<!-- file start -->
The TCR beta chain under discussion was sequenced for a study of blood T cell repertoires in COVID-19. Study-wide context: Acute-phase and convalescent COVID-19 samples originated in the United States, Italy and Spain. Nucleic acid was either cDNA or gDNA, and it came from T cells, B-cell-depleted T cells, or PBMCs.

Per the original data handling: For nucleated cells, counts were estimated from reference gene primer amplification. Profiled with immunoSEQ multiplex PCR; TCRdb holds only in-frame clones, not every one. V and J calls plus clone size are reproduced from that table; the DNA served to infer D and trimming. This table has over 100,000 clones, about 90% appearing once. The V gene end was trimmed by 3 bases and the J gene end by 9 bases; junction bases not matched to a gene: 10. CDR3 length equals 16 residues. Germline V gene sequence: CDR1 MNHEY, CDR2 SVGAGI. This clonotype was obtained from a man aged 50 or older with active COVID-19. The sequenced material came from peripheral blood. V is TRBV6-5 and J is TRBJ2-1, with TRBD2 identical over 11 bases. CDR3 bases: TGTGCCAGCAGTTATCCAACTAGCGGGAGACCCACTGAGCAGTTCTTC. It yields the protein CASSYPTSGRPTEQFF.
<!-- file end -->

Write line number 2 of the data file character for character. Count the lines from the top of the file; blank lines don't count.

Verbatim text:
Per the original data handling: For nucleated cells, counts were estimated from reference gene primer amplification. Profiled with immunoSEQ multiplex PCR; TCRdb holds only in-frame clones, not every one. V and J calls plus clone size are reproduced from that table; the DNA served to infer D and trimming. This table has over 100,000 clones, about 90% appearing once. The V gene end was trimmed by 3 bases and the J gene end by 9 bases; junction bases not matched to a gene: 10. CDR3 length equals 16 residues. Germline V gene sequence: CDR1 MNHEY, CDR2 SVGAGI. This clonotype was obtained from a man aged 50 or older with active COVID-19. The sequenced material came from peripheral blood. V is TRBV6-5 and J is TRBJ2-1, with TRBD2 identical over 11 bases. CDR3 bases: TGTGCCAGCAGTTATCCAACTAGCGGGAGACCCACTGAGCAGTTCTTC. It yields the protein CASSYPTSGRPTEQFF.